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W200

  1. 1. Efficiency of PowerPoint lectures in Education<br />By: Amber Ridings<br />
  2. 2. Menu<br />Slide 1: Title Page<br />Slide 2: Menu Page<br />Slides 3-5: Efficiency of PowerPoint Presentation as a Component of Science Education<br />Slides 6-8: How PowerPoint Is Killing Education<br />Slides 9-11: PowerPoint Presentations: A Creative Addition to the Research Process<br />Slide 12: Conclusion<br />Slide 13: Reference Page <br />
  3. 3. Efficiency of PowerPointPresentation as a Component ofScience Education<br />Although this article seemed to show many different aspects to lecturing. <br />The article showed points to why PowerPoint seems to be ineffective, such as students losing focus throughout the lecture. <br />However the article also stated reasons as to why PowerPoint may be beneficial, such as providing a newer and different way to prevent the information within the lecture.<br />
  4. 4. Efficiency of PowerPointPresentation as a Component ofScience Education<br />“A disadvantage of lecturing mainly consists in low activation, practically zero feedback, and loss of students’ attentiveness” (Urbanová 1).<br />This quote is an example within the text of why PowerPoint could possibly be ineffective within the classroom. This article does not completely cut PowerPoint down, however; it does state quotes such as these pinpointing exactly why students may not learn or want to pay as much attention to the lecture as they normallly would, with a lecture that is more interactive. <br />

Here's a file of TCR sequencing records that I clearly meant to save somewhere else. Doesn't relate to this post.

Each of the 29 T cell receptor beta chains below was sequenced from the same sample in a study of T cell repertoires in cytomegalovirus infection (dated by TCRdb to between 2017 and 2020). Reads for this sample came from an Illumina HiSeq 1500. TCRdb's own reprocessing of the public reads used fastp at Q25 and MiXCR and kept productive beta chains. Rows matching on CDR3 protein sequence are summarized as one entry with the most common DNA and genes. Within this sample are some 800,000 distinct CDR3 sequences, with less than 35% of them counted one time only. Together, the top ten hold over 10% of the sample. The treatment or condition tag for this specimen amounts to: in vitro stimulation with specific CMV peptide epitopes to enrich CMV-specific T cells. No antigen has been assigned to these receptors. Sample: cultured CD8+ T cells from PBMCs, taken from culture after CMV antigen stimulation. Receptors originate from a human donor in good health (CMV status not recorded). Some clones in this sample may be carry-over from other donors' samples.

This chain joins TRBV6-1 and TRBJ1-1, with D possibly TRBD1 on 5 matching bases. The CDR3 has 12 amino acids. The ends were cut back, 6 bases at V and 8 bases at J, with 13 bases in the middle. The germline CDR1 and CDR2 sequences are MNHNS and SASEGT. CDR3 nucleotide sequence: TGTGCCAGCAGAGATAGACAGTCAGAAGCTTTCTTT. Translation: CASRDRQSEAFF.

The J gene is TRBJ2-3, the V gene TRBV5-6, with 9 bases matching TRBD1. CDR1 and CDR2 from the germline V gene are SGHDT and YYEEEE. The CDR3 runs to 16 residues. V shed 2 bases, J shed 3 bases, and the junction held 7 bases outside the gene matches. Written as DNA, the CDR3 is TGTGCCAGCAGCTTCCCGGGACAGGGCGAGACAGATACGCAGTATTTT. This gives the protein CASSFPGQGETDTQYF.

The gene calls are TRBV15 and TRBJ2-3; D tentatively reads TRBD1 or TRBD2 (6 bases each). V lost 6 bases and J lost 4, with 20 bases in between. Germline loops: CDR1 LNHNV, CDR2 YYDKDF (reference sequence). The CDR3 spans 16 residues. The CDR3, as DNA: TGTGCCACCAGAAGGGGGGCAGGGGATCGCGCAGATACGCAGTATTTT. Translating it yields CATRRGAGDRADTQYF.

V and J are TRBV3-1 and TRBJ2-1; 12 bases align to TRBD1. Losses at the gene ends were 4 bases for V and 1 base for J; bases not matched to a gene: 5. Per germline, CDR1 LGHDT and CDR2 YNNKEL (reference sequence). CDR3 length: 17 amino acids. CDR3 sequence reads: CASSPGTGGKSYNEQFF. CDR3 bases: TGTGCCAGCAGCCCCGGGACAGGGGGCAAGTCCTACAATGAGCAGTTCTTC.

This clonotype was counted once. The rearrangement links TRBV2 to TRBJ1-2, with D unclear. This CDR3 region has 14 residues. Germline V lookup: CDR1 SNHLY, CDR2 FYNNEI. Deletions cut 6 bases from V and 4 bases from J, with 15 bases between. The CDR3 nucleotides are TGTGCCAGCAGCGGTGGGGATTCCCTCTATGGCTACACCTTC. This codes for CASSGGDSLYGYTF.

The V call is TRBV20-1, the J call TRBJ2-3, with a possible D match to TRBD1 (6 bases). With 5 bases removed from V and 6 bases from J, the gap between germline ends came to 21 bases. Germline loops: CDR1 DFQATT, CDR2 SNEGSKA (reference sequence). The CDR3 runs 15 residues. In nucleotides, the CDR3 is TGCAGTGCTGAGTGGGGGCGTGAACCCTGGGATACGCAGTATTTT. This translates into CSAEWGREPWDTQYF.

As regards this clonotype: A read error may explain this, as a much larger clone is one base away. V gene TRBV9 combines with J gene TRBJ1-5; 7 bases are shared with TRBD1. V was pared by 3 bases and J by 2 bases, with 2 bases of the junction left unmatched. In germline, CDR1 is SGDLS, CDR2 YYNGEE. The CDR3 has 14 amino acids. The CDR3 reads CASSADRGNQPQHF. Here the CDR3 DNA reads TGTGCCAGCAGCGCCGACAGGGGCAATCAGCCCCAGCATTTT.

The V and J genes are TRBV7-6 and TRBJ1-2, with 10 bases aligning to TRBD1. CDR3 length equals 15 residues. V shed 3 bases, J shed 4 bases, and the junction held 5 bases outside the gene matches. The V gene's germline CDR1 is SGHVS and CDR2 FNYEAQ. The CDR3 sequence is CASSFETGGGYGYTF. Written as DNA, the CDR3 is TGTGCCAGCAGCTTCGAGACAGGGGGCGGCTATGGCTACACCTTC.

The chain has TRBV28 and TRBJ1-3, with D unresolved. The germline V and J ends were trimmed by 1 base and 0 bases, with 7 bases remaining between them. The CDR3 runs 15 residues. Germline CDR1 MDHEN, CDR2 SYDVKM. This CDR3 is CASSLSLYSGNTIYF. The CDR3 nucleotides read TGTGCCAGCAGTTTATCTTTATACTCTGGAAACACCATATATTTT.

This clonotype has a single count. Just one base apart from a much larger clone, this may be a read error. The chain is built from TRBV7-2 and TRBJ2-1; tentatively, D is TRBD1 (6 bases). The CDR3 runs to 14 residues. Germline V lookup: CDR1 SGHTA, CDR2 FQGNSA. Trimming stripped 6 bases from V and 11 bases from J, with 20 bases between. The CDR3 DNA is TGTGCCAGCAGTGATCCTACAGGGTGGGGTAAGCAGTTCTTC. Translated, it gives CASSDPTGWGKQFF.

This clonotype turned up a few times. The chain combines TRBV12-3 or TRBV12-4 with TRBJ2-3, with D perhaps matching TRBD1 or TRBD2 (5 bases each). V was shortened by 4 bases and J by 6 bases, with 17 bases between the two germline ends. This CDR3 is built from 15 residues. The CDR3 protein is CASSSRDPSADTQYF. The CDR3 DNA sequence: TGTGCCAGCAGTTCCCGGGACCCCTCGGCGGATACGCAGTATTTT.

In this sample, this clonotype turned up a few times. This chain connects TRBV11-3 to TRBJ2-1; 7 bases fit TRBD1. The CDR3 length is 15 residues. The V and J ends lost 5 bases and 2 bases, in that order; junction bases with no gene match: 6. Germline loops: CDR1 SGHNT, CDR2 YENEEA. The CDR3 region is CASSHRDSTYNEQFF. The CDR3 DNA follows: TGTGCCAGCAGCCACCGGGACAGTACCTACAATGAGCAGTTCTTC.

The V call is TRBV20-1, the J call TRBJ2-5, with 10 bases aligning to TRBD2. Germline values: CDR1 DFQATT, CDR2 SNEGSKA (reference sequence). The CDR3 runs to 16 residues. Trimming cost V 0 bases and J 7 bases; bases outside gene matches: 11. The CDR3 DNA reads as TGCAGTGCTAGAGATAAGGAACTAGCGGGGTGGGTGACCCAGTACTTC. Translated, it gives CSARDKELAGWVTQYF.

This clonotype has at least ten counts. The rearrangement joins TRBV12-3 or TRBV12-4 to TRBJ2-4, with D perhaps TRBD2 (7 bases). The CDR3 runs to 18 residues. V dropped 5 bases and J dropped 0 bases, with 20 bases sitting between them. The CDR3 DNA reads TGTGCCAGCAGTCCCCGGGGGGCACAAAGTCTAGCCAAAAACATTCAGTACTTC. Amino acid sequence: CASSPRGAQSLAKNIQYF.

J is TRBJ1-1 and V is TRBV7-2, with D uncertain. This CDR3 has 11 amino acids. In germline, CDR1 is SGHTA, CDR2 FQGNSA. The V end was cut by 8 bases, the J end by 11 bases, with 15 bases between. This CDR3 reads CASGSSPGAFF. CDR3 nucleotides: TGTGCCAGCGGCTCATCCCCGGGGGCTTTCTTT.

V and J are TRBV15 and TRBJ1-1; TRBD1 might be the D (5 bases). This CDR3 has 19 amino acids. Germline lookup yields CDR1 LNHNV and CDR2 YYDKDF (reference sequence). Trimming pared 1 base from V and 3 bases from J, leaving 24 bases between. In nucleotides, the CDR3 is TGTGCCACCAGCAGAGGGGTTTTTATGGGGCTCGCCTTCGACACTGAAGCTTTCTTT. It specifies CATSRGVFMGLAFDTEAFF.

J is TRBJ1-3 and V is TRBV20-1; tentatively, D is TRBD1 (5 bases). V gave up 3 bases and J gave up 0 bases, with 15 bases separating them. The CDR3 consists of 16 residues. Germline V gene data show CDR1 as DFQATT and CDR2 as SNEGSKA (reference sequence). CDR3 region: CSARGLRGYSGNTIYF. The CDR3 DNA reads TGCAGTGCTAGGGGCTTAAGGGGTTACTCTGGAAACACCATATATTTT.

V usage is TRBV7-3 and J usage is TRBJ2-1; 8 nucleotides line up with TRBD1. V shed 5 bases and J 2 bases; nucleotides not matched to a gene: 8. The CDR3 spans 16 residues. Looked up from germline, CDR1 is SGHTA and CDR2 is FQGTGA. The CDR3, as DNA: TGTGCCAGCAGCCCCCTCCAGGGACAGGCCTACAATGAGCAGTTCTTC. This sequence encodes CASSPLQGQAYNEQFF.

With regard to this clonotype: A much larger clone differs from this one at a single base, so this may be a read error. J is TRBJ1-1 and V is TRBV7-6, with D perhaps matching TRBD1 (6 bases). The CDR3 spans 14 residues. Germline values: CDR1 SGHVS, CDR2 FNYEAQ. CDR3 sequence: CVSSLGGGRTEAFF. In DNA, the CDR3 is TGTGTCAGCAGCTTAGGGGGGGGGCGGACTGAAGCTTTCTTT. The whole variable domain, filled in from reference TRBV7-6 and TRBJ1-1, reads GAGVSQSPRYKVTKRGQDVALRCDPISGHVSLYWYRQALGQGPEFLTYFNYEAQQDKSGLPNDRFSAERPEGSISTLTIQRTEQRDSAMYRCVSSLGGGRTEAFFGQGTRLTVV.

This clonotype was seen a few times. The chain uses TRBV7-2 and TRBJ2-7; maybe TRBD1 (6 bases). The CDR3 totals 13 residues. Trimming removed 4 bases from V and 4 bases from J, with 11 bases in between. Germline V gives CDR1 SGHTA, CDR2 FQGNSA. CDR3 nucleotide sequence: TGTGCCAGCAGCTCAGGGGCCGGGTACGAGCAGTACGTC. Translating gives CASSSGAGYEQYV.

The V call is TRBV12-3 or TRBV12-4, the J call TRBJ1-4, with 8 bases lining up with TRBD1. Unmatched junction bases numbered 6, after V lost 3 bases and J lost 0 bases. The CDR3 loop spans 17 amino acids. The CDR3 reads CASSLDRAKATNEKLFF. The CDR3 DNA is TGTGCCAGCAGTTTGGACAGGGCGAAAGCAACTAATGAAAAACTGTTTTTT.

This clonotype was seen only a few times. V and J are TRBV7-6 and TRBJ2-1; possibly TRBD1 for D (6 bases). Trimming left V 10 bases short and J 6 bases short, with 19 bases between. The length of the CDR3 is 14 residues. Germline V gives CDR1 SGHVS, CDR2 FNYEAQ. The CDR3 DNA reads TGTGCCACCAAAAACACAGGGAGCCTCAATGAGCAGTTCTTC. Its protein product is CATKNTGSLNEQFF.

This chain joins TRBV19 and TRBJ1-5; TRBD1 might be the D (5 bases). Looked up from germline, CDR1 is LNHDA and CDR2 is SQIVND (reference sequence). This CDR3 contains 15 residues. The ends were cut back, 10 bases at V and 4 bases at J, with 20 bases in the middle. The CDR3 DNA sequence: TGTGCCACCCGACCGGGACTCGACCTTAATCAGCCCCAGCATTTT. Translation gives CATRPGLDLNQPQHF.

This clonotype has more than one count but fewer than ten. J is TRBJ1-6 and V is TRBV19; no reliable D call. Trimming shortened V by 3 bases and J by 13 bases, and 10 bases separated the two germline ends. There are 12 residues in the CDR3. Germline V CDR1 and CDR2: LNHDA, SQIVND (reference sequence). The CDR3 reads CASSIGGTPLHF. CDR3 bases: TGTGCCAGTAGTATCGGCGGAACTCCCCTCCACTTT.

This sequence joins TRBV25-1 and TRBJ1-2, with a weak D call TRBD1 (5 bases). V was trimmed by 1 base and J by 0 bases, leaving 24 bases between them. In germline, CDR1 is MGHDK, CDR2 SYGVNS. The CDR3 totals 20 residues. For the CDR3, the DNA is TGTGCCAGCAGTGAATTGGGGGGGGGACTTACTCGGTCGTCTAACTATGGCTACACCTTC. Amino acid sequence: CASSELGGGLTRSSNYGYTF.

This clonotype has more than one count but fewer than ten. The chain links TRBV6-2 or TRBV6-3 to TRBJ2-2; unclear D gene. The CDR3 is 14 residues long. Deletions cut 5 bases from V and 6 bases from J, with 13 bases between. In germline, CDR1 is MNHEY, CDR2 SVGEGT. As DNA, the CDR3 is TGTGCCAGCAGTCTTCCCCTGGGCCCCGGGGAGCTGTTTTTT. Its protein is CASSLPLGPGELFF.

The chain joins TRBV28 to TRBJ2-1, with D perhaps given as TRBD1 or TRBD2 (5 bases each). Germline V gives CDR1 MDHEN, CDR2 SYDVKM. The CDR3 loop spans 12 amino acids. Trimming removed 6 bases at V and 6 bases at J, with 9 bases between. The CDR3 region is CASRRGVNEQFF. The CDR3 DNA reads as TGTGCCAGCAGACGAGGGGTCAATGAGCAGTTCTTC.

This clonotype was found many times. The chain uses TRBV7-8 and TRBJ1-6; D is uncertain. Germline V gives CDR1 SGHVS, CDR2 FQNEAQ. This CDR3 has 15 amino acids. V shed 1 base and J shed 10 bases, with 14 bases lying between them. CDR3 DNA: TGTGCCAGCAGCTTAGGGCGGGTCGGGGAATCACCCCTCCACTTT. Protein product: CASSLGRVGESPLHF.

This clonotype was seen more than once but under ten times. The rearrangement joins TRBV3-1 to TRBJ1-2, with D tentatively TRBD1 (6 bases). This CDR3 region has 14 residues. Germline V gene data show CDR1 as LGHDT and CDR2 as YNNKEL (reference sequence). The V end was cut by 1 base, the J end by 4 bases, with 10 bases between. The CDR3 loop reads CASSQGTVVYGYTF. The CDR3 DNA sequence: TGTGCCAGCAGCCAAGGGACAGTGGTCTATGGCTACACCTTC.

5. 5. Reflections <br />This article seems to show the downfalls to PowerPoint and exactly why this program does not work within the classroom setting. <br />Although this seems to hold some valid points as to why PowerPoint seems to not work, it mainly pinpoints main reasons as to student involvement within those lecture days. <br />Without students being involved within the lecture, they simply dismiss what the teacher is trying to go over. Then there is no reason for the teacher to still be lecturing if the students have completely shut him or her out. <br />
  6. 6. How PowerPoint is Killing Education<br />This article basically talks about how PowerPoint presentations give students the day off. <br />Although very useful information can be used within PowerPoint's, information that students need, students feel as if they do not need to listen because they are not involved. <br />“When teachers reduce curriculum content<br />to bullet points, student learning suffers.” (Isseks )<br />This point holds very true, how do teachers narrow down entire chapters of textbooks, to simply five maybe six bullet points, and expect students to fully understand and comprehend the material in the chapter. <br />
  7. 7. How Powerpoint is killing education<br />“The root problem of PowerPoint presentations is not the Power or the Point, but the presentation” ( Isseks 2).<br />This quote especially struck me simply because every student has had that teacher whom comes into class and simply reads off of a PowerPoint show, that they either post online, or give handouts of. So honestly, what is the point of actually paying attention at the current moment, when you could simply go home later and read over it. However, most students go through this dilemma, many of them will not actually follow through with reading when they arrive home, making the lecture for that day essentially useless. <br />